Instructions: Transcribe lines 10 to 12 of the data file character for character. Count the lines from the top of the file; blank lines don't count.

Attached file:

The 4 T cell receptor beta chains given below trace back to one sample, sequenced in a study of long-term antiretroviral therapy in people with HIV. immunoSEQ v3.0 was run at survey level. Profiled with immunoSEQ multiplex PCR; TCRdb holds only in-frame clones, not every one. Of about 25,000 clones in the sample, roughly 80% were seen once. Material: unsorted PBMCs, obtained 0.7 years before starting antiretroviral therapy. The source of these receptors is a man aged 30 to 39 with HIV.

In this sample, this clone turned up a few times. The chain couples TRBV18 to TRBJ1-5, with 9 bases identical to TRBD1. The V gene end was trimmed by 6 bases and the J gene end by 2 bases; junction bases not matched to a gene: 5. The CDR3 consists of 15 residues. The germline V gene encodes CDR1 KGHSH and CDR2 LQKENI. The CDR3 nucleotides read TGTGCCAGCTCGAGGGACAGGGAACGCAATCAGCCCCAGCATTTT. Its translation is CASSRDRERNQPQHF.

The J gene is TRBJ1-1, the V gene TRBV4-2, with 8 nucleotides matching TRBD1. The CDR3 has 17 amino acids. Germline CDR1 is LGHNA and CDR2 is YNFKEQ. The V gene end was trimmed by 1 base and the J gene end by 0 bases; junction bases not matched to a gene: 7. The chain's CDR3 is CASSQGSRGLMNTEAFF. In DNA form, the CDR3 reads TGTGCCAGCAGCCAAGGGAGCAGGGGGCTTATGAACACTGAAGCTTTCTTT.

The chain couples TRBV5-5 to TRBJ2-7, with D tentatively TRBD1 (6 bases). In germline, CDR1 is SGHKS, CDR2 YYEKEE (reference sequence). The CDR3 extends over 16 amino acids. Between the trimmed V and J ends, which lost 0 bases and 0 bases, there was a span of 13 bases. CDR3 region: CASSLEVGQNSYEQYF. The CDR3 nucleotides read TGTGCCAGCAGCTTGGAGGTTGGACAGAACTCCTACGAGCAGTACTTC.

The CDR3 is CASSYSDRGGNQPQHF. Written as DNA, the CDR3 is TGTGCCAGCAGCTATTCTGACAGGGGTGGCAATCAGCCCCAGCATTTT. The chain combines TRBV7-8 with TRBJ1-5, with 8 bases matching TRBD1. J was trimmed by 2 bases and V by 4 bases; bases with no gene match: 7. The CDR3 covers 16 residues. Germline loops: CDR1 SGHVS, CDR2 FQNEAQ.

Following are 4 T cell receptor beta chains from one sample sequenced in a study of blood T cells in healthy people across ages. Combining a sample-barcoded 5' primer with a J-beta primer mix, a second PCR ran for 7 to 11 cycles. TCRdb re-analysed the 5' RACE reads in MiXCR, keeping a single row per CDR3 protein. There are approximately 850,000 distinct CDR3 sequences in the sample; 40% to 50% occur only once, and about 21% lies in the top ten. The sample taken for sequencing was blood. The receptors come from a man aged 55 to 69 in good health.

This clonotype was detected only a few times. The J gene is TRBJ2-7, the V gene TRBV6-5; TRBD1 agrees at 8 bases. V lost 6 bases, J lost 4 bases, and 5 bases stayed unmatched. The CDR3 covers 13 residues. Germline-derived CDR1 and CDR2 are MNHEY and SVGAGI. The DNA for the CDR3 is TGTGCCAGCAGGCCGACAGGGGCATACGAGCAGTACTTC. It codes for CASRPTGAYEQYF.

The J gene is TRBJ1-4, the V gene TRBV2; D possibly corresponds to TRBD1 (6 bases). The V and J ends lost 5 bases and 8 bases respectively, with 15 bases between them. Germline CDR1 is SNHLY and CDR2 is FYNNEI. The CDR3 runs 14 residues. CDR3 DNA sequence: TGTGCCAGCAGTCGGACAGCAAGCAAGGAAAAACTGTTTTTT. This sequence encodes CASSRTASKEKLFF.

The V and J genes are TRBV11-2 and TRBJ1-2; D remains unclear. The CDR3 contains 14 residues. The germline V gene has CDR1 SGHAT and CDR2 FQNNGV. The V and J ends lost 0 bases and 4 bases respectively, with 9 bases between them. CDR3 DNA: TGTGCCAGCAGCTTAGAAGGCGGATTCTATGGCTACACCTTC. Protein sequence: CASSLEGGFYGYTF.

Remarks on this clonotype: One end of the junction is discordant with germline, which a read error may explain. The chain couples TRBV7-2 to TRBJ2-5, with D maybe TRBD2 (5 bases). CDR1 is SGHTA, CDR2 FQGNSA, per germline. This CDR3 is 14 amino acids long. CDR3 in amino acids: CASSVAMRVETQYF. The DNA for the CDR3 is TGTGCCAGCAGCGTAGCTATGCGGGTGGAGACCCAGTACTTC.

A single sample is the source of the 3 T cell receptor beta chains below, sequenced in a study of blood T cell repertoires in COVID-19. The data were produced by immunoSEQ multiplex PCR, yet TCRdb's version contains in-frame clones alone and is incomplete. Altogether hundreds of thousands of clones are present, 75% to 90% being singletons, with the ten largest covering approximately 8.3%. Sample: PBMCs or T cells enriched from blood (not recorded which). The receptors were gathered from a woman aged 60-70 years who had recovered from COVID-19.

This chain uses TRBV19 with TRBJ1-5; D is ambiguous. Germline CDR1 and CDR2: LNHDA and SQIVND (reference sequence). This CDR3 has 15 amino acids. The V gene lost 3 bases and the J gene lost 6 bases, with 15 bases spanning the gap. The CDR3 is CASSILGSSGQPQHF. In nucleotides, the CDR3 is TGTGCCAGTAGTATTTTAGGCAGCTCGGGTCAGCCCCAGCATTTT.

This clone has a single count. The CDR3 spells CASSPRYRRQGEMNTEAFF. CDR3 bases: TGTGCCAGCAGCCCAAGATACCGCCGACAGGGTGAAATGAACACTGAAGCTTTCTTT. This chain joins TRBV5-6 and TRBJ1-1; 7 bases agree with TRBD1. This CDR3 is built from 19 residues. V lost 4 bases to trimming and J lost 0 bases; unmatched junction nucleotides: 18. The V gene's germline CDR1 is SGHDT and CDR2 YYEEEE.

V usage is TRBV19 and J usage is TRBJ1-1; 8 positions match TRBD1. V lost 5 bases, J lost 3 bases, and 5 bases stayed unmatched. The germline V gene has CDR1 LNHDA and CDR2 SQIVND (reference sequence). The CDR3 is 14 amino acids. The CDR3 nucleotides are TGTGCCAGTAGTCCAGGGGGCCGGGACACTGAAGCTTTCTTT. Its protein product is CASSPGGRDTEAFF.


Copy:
Remarks on this clonotype: One end of the junction is discordant with germline, which a read error may explain. The chain couples TRBV7-2 to TRBJ2-5, with D maybe TRBD2 (5 bases). CDR1 is SGHTA, CDR2 FQGNSA, per germline. This CDR3 is 14 amino acids long. CDR3 in amino acids: CASSVAMRVETQYF. The DNA for the CDR3 is TGTGCCAGCAGCGTAGCTATGCGGGTGGAGACCCAGTACTTC.

A single sample is the source of the 3 T cell receptor beta chains below, sequenced in a study of blood T cell repertoires in COVID-19. The data were produced by immunoSEQ multiplex PCR, yet TCRdb's version contains in-frame clones alone and is incomplete. Altogether hundreds of thousands of clones are present, 75% to 90% being singletons, with the ten largest covering approximately 8.3%. Sample: PBMCs or T cells enriched from blood (not recorded which). The receptors were gathered from a woman aged 60-70 years who had recovered from COVID-19.

This chain uses TRBV19 with TRBJ1-5; D is ambiguous. Germline CDR1 and CDR2: LNHDA and SQIVND (reference sequence). This CDR3 has 15 amino acids. The V gene lost 3 bases and the J gene lost 6 bases, with 15 bases spanning the gap. The CDR3 is CASSILGSSGQPQHF. In nucleotides, the CDR3 is TGTGCCAGTAGTATTTTAGGCAGCTCGGGTCAGCCCCAGCATTTT.